You'll see two AAA cells in the compartment. Remove them, and dispose of or recycle them as you see fit.

Insert two new AAA cells into the compartment, orienting them according to the polarity legend embossed into the bottom of the compartment.

Place the battery door back on, and slide it upward until it fits flush with the clock body.
Aren't you glad that you didn't throw that battery door over the side of the Juneau-Douglas Bridge now?


This is what the Juneau-Douglas Bridge looks like...or what it lookED like anyway before it was replaced in 1976.


And this is what the bridge looks like now.



Photograph of this clock's display; backlighting was turned on.


Spectrographic analysis
Spectrographic analysis of the (suspected) EL backlight.


Spectrographic analysis
Same as above; known dark conditions were used this time in an attempt to (unsuccessfully) eliminate the spectral feature visible in the NIR portion of the spectrum.


Audio (sound) file {.WAV format} of this clock's alarm.

This file is ~0.255 megabytes (267,017 bytes) in size; dial-up users please be aware.








TEST NOTES:
Unit was purchased on Ebay possibly in 2000.

Product was made in China.
A product's country of origin really does matter to some people, which is why I published it on this web page.


UPDATE: 11-23-10
This clock was accidentally nocked off of the night table a couple of mornings ago; when I picked it up, a distinct rattling sound and tactile sensation (where you can feel it rattle as though something with substantial mass was loose at the bottom of the clock) was detected when the product was shaken only lightly. This did not appear to affect the clock's basic functionality.

When I subsequently disassembled it in an attempt to detect what was causing the rattling, I saw that the clock's ferrite core antenna (used for receiving the radio signals from the atomic clock in Fort Collins CO. USA) had come loose from its glued position. I did not see any busted wires, so I simply pushed it back into position and reassembled the clock. But several hours have gone by as of this writing (and multiple presses of the "WAVE" button plus fresh batteries) and the clock still has not picked up the radio transmission from Colorado, so the possibility exists that one or more of the wires leading to the antenna or even one of the wires in the antenna coil itself have become broken.
However, since the clock can still be set manually, I need not dispose of it -- though that somewhat dreadful "" icon will be appended to its listings on this website, denoting partial failure has ocurred but that the product is still very much usable.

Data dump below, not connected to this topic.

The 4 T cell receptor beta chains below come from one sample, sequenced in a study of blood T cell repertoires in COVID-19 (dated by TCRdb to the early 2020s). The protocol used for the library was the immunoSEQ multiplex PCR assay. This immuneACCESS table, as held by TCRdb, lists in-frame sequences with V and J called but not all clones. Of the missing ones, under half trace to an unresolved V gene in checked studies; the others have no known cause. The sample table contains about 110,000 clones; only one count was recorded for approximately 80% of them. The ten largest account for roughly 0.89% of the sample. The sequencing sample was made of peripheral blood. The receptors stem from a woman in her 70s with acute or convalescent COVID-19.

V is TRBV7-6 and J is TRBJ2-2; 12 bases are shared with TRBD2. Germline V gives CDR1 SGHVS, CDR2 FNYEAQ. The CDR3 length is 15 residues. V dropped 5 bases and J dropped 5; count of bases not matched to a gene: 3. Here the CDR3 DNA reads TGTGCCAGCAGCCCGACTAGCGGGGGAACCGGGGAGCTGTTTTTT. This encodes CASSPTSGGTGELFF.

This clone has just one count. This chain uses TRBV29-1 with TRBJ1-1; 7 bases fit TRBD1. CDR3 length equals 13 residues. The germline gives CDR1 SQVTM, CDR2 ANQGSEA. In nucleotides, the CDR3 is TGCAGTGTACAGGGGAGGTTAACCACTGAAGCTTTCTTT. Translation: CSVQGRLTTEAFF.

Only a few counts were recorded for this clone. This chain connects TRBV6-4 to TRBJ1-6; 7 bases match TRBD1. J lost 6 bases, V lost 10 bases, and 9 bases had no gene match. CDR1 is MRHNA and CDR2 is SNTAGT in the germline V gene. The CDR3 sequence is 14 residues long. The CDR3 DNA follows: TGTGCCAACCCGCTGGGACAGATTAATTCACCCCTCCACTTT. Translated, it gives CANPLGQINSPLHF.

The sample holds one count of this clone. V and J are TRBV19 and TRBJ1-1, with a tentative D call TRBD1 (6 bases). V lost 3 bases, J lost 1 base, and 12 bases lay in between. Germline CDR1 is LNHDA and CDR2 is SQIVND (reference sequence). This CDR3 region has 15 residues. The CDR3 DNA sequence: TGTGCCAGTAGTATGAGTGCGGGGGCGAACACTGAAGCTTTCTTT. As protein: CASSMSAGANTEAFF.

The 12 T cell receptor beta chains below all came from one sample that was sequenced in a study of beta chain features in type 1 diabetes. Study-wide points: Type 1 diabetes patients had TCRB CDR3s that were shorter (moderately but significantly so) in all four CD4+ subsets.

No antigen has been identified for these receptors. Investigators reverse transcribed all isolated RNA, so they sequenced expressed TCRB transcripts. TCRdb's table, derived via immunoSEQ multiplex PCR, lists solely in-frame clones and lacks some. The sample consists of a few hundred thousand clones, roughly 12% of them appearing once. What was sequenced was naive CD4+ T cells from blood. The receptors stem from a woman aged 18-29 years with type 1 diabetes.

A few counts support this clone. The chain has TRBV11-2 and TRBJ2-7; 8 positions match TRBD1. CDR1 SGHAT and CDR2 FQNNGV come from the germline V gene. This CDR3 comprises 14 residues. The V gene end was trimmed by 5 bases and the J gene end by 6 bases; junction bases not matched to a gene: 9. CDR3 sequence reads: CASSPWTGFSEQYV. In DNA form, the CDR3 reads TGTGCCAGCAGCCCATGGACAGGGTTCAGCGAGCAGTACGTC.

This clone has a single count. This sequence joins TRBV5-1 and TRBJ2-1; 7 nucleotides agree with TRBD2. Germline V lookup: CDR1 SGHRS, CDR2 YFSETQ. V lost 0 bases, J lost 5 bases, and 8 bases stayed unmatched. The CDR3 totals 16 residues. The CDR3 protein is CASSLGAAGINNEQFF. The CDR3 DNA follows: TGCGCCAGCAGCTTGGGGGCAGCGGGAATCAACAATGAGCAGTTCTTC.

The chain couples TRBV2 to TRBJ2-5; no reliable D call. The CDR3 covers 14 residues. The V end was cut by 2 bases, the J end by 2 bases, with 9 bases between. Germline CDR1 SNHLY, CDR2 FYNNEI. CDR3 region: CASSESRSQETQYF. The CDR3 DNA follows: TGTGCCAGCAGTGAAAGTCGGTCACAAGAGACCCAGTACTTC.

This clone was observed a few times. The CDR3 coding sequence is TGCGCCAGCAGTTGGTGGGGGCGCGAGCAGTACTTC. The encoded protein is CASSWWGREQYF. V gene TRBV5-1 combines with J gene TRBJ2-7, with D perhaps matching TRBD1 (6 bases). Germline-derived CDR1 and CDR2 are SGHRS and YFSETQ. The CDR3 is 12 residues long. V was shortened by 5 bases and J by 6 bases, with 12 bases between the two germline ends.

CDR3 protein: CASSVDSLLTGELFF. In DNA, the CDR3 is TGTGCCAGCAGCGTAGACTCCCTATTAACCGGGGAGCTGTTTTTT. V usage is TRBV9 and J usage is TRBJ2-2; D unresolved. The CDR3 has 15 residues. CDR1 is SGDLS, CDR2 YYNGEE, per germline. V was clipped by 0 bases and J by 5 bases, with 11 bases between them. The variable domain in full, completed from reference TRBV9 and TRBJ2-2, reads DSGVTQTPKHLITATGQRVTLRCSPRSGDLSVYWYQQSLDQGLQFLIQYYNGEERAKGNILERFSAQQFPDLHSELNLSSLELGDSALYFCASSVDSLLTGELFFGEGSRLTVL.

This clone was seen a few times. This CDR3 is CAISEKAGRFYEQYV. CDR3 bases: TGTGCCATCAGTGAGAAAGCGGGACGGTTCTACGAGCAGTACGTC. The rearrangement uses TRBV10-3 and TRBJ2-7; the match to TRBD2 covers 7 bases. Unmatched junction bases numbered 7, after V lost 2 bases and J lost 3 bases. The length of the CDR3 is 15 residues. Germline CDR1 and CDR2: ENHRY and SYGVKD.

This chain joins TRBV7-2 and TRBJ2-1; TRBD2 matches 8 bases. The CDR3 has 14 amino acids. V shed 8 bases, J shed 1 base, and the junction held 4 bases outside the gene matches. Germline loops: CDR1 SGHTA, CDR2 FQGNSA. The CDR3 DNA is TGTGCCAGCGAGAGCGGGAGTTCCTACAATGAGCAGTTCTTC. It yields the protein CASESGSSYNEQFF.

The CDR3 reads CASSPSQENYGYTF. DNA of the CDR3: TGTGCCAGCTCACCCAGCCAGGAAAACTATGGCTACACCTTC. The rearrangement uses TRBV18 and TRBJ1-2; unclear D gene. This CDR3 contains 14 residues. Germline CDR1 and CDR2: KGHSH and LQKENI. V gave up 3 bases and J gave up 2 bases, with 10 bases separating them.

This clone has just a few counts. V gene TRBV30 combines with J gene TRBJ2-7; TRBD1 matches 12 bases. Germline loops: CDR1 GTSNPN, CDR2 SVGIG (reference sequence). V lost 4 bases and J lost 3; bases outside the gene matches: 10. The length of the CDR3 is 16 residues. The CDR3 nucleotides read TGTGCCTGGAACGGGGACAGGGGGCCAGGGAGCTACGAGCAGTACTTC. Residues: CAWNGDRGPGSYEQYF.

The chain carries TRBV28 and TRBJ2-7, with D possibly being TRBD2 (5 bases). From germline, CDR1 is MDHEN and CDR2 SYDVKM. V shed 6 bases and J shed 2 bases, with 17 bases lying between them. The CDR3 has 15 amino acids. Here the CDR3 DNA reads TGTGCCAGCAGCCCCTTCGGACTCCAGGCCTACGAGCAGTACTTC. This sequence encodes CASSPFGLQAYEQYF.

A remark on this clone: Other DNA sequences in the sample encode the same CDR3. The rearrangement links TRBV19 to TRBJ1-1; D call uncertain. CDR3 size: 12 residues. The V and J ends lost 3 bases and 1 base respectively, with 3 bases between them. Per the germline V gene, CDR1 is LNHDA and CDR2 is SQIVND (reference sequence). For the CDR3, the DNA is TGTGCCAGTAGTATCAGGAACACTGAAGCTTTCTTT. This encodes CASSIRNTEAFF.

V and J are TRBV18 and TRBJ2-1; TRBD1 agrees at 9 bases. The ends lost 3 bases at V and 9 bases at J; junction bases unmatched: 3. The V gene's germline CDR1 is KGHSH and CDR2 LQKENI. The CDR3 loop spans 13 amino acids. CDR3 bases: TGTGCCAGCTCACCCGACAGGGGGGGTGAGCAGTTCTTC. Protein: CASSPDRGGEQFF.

UPDATE: 11-23-10
No, you aren't seeing things.
Yes, a same-day update.
I disassembled the clock again to look for one or more busted wires around & leading to the ferrite rod antenna, and did not find any.


UPDATE: 11-23-10
No, you aren't seeing things.
Yes, a third same-day update.
I looked at the time on the clock (which I deliberately misset), and it was correct -- indicating that the clock has indeed received the radio signal from the atomic clock in Colorado and reset itself accordingly. So the "" icon will not have to be used after all!!!


UPDATE: 03-14-11
This clock was accidentally nocked off of the night table a couple of evenings ago by the Metal Series 33cm R/C Coaxial Helicopter; that dreadful rattling sound and tactile sensation has returned, and this clock appears to no longer receive the radio signals from the atomic clock in Fort Collins CO. USA.

Therefore, that somewhat dreadful "" icon will be once again appended to its listings on this website, denoting partial failure has ocurred but that the product is still very much usable.



This video shows the helicopter crashing into the night table, nocking this clock fairly vigorously to the floor.

That music you might hear in the background is from the computer demo "Coma Demo" by Crack Rat of "The Brain Slayer". This product is not sound-sensitive; the audio may be ignored or even muted if it pisses you off.





    MANUFACTURER: SkyScan
    PRODUCT TYPE: Digital alarm clock
    LAMP TYPE: Possible EL display backlighting
    No. OF LAMPS: 1
    BEAM TYPE: N/A
    SWITCH TYPE: N/A
    CASE MATERIAL: Plastic
    BEZEL: Plastic; display protected by plastic window
    BATTERY: 2x AAA cells
    CURRENT CONSUMPTION: Unknown/unable to measure
    WATER- AND PEE-RESISTANT: No
    SUBMERSIBLE: NO WAY HOZAY!!!
    ACCESSORIES: None
    WARRANTY: Unknown/TBA

    PRODUCT RATING:

    Product was not intended to be a light-emitter, so the traditional "star" rating will not be used.





SkyScan Digital Atomic Alarm Clock *